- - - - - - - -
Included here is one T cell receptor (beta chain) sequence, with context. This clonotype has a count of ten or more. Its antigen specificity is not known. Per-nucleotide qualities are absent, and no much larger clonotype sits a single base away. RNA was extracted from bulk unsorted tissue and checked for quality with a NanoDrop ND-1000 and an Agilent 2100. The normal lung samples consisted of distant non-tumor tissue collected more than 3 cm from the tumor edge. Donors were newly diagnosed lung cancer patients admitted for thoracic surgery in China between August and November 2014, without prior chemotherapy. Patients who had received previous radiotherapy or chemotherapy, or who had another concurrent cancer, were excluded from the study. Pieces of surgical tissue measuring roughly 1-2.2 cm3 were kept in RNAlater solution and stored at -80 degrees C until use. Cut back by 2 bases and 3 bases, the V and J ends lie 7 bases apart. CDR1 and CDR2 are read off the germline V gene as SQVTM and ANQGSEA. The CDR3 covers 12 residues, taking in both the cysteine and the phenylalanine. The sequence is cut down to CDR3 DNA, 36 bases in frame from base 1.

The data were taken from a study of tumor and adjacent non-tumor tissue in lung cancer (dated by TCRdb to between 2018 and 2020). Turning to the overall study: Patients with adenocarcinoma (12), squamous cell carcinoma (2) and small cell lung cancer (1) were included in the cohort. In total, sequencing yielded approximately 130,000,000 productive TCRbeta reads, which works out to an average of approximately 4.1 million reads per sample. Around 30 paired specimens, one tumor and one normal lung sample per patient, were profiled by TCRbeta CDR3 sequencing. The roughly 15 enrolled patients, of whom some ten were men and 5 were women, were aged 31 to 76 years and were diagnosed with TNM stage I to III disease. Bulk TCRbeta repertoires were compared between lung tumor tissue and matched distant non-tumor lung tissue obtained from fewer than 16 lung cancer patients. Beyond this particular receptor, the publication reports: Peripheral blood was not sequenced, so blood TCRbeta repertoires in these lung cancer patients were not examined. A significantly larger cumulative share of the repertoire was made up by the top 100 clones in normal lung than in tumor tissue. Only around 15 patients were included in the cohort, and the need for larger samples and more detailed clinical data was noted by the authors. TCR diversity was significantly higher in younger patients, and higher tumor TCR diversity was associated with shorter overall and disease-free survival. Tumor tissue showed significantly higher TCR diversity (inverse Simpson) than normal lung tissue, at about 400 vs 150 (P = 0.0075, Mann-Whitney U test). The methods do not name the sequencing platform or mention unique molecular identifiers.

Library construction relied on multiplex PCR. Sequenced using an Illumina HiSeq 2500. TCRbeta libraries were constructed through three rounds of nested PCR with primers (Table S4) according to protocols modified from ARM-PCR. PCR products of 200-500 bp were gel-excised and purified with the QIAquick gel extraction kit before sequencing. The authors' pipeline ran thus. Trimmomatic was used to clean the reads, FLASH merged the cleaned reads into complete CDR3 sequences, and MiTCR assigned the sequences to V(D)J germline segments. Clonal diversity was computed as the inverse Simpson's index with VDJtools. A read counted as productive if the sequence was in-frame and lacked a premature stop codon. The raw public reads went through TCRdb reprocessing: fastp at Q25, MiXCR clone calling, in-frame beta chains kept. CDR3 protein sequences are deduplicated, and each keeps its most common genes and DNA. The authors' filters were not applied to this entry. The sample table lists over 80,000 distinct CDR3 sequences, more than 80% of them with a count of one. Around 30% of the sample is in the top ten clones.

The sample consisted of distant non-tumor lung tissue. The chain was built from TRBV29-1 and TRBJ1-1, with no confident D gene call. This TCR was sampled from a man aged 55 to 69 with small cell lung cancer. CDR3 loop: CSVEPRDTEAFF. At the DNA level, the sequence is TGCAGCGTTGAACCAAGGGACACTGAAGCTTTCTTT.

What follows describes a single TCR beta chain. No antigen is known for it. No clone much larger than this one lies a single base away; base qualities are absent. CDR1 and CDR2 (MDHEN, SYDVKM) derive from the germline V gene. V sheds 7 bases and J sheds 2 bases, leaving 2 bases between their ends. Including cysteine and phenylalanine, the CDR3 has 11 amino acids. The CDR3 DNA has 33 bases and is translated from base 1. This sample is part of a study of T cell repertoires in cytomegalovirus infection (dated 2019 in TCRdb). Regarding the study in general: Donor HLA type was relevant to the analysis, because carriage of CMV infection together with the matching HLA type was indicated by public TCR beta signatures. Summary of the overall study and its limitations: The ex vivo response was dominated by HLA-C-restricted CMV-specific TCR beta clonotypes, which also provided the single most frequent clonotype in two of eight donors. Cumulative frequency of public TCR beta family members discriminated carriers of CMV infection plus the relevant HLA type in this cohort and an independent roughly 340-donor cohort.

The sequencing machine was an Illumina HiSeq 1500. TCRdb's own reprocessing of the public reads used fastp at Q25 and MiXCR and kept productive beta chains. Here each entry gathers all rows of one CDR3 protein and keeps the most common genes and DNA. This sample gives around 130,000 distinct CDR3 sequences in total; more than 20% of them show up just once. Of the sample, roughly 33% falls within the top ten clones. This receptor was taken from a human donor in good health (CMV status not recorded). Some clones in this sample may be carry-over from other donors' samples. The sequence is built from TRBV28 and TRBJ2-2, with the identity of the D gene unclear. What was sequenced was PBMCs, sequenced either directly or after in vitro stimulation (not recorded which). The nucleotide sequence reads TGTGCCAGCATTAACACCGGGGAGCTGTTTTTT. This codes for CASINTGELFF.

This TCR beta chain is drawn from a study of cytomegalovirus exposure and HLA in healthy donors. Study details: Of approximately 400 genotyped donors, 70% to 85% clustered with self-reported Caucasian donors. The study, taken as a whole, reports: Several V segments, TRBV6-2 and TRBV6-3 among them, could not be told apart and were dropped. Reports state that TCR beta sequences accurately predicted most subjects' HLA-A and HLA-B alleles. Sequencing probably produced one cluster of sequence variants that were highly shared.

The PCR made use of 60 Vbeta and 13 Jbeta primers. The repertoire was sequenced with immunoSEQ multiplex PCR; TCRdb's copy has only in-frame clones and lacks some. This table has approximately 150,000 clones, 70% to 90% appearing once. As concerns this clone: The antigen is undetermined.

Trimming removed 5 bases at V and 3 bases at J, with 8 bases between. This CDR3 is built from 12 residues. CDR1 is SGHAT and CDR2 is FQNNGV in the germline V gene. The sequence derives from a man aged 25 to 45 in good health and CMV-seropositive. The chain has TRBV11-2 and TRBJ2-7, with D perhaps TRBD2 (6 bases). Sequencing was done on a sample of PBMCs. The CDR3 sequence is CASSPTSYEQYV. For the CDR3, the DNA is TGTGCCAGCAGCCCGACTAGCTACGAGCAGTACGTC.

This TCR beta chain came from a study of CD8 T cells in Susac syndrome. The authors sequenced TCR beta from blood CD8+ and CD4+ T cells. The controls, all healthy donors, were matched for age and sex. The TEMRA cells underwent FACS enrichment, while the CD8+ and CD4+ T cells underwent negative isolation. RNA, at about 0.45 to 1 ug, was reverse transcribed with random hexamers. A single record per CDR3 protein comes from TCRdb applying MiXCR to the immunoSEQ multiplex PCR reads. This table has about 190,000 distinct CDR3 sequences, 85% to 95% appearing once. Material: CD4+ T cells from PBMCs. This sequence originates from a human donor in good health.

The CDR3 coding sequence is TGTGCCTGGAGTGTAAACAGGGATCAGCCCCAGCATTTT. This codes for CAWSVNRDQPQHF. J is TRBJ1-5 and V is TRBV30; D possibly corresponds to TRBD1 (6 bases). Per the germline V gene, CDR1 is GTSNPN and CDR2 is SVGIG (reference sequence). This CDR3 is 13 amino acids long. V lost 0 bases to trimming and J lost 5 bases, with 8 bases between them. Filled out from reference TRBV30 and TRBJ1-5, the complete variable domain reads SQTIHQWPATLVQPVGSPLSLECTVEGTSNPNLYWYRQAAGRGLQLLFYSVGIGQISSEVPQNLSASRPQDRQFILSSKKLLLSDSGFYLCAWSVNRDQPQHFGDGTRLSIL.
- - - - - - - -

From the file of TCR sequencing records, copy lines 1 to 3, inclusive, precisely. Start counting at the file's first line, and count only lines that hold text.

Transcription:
Included here is one T cell receptor (beta chain) sequence, with context. This clonotype has a count of ten or more. Its antigen specificity is not known. Per-nucleotide qualities are absent, and no much larger clonotype sits a single base away. RNA was extracted from bulk unsorted tissue and checked for quality with a NanoDrop ND-1000 and an Agilent 2100. The normal lung samples consisted of distant non-tumor tissue collected more than 3 cm from the tumor edge. Donors were newly diagnosed lung cancer patients admitted for thoracic surgery in China between August and November 2014, without prior chemotherapy. Patients who had received previous radiotherapy or chemotherapy, or who had another concurrent cancer, were excluded from the study. Pieces of surgical tissue measuring roughly 1-2.2 cm3 were kept in RNAlater solution and stored at -80 degrees C until use. Cut back by 2 bases and 3 bases, the V and J ends lie 7 bases apart. CDR1 and CDR2 are read off the germline V gene as SQVTM and ANQGSEA. The CDR3 covers 12 residues, taking in both the cysteine and the phenylalanine. The sequence is cut down to CDR3 DNA, 36 bases in frame from base 1.

The data were taken from a study of tumor and adjacent non-tumor tissue in lung cancer (dated by TCRdb to between 2018 and 2020). Turning to the overall study: Patients with adenocarcinoma (12), squamous cell carcinoma (2) and small cell lung cancer (1) were included in the cohort. In total, sequencing yielded approximately 130,000,000 productive TCRbeta reads, which works out to an average of approximately 4.1 million reads per sample. Around 30 paired specimens, one tumor and one normal lung sample per patient, were profiled by TCRbeta CDR3 sequencing. The roughly 15 enrolled patients, of whom some ten were men and 5 were women, were aged 31 to 76 years and were diagnosed with TNM stage I to III disease. Bulk TCRbeta repertoires were compared between lung tumor tissue and matched distant non-tumor lung tissue obtained from fewer than 16 lung cancer patients. Beyond this particular receptor, the publication reports: Peripheral blood was not sequenced, so blood TCRbeta repertoires in these lung cancer patients were not examined. A significantly larger cumulative share of the repertoire was made up by the top 100 clones in normal lung than in tumor tissue. Only around 15 patients were included in the cohort, and the need for larger samples and more detailed clinical data was noted by the authors. TCR diversity was significantly higher in younger patients, and higher tumor TCR diversity was associated with shorter overall and disease-free survival. Tumor tissue showed significantly higher TCR diversity (inverse Simpson) than normal lung tissue, at about 400 vs 150 (P = 0.0075, Mann-Whitney U test). The methods do not name the sequencing platform or mention unique molecular identifiers.

Library construction relied on multiplex PCR. Sequenced using an Illumina HiSeq 2500. TCRbeta libraries were constructed through three rounds of nested PCR with primers (Table S4) according to protocols modified from ARM-PCR. PCR products of 200-500 bp were gel-excised and purified with the QIAquick gel extraction kit before sequencing. The authors' pipeline ran thus. Trimmomatic was used to clean the reads, FLASH merged the cleaned reads into complete CDR3 sequences, and MiTCR assigned the sequences to V(D)J germline segments. Clonal diversity was computed as the inverse Simpson's index with VDJtools. A read counted as productive if the sequence was in-frame and lacked a premature stop codon. The raw public reads went through TCRdb reprocessing: fastp at Q25, MiXCR clone calling, in-frame beta chains kept. CDR3 protein sequences are deduplicated, and each keeps its most common genes and DNA. The authors' filters were not applied to this entry. The sample table lists over 80,000 distinct CDR3 sequences, more than 80% of them with a count of one. Around 30% of the sample is in the top ten clones.